Original Paper

Cancer Causes & Control

, Volume 19, Issue 2, pp 175-181

First online:

Quantifying the role of PSA screening in the US prostate cancer mortality decline

  • Ruth EtzioniAffiliated withFred Hutchinson Cancer Research Center Email author 
  • , Alex TsodikovAffiliated withDepartment of Biostatistics, University of California at DavisDepartment of Biostatistics, University of Michigan
  • , Angela MariottoAffiliated withDivision of Cancer Control and Population Sciences, National Cancer Institute
  • , Aniko SzaboAffiliated withHuntsman Cancer InstituteMedical College of Wisconsin
  • , Seth FalconAffiliated withFred Hutchinson Cancer Research Center
  • , Jake WegelinAffiliated withDepartment of Biostatistics, University of California at DavisVirginia Commonwealth University
  • , Dante diTommasoAffiliated withFred Hutchinson Cancer Research CenterNovartis Pharmaceuticals
  • , Kent KarnofskiAffiliated withFred Hutchinson Cancer Research Center
  • , Roman GulatiAffiliated withFred Hutchinson Cancer Research Center
    • , David F. PensonAffiliated withKeck School of Medicine and Norris Cancer Center, University of Southern California
    • , Eric FeuerAffiliated withDivision of Cancer Control and Population Sciences, National Cancer Institute

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Abstract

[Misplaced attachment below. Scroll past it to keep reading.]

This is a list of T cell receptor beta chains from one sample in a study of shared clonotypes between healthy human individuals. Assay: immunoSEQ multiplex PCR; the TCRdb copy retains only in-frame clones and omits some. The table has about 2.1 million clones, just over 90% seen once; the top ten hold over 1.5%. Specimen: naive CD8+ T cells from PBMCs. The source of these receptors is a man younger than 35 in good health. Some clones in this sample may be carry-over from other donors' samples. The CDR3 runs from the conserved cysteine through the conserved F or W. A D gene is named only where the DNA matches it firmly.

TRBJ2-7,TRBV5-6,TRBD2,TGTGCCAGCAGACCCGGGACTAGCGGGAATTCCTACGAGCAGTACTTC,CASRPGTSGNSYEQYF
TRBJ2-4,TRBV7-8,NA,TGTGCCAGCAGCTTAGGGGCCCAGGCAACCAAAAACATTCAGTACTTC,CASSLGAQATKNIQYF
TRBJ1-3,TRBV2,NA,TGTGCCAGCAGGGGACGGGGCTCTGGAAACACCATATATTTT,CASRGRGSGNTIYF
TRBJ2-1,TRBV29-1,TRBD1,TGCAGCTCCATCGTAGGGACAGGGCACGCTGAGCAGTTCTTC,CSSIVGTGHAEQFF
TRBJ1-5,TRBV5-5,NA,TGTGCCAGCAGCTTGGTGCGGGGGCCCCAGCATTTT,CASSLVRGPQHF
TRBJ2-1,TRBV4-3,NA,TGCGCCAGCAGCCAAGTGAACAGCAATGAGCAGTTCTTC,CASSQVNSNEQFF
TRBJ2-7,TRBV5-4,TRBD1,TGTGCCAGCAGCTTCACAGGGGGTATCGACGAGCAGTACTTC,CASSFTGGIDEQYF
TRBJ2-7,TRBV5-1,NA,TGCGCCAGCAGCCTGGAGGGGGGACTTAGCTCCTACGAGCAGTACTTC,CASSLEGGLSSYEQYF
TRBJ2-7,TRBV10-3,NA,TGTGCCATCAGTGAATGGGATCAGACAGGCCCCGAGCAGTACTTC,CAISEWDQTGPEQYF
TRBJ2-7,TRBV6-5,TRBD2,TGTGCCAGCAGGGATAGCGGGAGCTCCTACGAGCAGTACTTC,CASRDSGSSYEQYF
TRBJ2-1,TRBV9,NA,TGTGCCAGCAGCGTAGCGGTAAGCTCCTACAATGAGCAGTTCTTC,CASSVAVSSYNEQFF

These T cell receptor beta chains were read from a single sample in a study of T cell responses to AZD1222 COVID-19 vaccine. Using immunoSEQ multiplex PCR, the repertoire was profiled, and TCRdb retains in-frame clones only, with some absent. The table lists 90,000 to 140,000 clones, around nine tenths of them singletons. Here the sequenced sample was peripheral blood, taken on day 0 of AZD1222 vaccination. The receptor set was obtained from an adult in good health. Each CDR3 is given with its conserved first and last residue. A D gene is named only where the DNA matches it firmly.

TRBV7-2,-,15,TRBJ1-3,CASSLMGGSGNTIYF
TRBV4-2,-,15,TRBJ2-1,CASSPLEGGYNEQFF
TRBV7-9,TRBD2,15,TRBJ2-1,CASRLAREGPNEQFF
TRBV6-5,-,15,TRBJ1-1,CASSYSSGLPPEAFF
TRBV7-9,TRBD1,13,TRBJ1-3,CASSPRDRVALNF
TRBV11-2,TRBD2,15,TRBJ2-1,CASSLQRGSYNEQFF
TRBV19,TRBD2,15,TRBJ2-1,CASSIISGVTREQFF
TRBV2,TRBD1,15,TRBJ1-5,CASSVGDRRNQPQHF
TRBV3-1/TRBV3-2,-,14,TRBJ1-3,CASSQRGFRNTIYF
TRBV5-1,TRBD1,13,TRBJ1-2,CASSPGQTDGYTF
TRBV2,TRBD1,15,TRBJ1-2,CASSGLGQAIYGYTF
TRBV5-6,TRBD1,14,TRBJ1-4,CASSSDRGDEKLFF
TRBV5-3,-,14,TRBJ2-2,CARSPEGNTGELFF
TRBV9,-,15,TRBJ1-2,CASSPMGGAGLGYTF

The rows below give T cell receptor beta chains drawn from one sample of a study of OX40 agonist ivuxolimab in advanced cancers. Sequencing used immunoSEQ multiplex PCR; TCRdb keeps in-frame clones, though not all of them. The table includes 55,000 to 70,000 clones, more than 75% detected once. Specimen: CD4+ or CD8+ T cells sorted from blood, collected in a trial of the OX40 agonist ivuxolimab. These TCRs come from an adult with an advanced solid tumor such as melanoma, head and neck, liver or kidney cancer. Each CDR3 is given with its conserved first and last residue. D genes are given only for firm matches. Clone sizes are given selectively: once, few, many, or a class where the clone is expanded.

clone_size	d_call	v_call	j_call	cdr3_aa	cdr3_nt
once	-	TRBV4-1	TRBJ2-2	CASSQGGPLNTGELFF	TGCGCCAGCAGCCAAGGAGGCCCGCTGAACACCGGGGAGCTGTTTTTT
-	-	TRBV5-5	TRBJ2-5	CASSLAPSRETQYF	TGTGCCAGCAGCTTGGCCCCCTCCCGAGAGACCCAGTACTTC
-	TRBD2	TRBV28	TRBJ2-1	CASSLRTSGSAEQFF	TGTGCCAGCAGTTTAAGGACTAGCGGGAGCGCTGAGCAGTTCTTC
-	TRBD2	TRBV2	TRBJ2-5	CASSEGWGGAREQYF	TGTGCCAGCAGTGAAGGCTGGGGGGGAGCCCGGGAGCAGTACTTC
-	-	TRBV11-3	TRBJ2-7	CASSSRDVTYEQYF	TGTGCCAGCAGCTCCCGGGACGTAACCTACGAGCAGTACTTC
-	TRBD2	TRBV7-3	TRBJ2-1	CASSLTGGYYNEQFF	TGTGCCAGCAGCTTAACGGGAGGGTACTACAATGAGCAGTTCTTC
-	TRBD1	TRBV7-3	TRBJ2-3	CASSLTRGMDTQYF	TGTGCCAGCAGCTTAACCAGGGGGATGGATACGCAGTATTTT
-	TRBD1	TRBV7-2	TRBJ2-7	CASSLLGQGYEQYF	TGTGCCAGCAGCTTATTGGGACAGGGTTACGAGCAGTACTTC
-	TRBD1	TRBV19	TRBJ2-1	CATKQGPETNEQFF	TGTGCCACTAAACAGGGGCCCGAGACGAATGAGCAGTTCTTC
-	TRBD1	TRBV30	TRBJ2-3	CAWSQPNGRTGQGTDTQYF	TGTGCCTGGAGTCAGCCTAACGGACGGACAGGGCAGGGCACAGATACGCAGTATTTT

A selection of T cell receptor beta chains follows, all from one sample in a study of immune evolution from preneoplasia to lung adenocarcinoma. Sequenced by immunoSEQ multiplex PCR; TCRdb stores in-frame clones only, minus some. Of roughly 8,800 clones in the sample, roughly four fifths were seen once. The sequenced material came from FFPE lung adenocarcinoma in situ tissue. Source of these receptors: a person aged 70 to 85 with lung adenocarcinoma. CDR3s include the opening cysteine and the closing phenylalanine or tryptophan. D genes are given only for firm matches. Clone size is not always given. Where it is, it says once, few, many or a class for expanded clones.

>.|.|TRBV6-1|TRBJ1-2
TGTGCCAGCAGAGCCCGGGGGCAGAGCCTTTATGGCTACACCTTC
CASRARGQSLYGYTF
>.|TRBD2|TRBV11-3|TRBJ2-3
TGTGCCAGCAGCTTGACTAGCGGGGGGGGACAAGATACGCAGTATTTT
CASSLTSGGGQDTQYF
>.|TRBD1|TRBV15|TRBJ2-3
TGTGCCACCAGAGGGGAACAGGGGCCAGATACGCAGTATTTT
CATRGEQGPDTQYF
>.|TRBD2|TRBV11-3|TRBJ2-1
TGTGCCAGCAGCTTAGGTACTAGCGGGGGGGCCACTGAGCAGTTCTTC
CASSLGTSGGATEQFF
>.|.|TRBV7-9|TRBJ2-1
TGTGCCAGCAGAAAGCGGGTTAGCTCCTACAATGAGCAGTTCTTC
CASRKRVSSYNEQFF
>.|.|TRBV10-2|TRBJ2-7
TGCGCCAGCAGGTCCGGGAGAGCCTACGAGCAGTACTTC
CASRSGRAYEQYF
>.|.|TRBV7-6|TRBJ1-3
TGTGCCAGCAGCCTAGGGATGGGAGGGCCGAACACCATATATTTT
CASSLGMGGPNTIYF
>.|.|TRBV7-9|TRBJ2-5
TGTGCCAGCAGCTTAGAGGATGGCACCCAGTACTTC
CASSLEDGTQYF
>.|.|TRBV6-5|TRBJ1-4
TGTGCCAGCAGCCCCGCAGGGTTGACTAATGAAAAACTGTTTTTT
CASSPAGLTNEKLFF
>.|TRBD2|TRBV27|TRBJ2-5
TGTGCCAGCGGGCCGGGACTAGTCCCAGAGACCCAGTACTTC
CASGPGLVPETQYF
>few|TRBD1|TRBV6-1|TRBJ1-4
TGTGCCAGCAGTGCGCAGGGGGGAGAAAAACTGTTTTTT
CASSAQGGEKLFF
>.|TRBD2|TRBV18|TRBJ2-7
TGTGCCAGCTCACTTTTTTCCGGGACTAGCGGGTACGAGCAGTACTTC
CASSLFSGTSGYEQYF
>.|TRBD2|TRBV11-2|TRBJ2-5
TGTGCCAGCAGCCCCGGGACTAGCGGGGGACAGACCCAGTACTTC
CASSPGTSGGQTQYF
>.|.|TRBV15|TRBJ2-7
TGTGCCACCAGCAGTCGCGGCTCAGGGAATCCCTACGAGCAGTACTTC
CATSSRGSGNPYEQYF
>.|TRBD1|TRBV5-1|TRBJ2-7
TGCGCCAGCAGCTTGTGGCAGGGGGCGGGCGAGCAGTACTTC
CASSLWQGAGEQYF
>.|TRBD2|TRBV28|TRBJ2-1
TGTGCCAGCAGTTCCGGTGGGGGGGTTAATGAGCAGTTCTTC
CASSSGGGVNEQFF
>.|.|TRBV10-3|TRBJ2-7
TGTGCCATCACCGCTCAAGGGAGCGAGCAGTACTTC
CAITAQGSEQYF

Objective

To quantify the plausible contribution of prostate-specific antigen (PSA) screening to the nearly 30% decline in the US prostate cancer mortality rate observed during the 1990s.

Methods

Two mathematical modeling teams of the US National Cancer Institute’s Cancer Intervention and Surveillance Modeling Network independently projected disease mortality in the absence and presence of PSA screening. Both teams relied on Surveillance, Epidemiology, and End Results (SEER) registry data for disease incidence, used common estimates of PSA screening rates, and assumed that screening, by shifting disease from distant to local-regional clinical stage, confers a corresponding improvement in disease-specific survival.

Results

The teams projected similar mortality increases in the absence of screening and decreases in the presence of screening after 1985. By 2000, the models projected that 45% (Fred Hutchinson Cancer Research Center) to 70% (University of Michigan) of the observed decline in prostate cancer mortality could be plausibly attributed to the stage shift induced by screening.

Conclusions

PSA screening may account for much, but not all, of the observed drop in prostate cancer mortality. Other factors, such as changing treatment practices, may also have played a role in improving prostate cancer outcomes.

Keywords

Prostate-specific antigen Prostate cancer Public health Computer simulation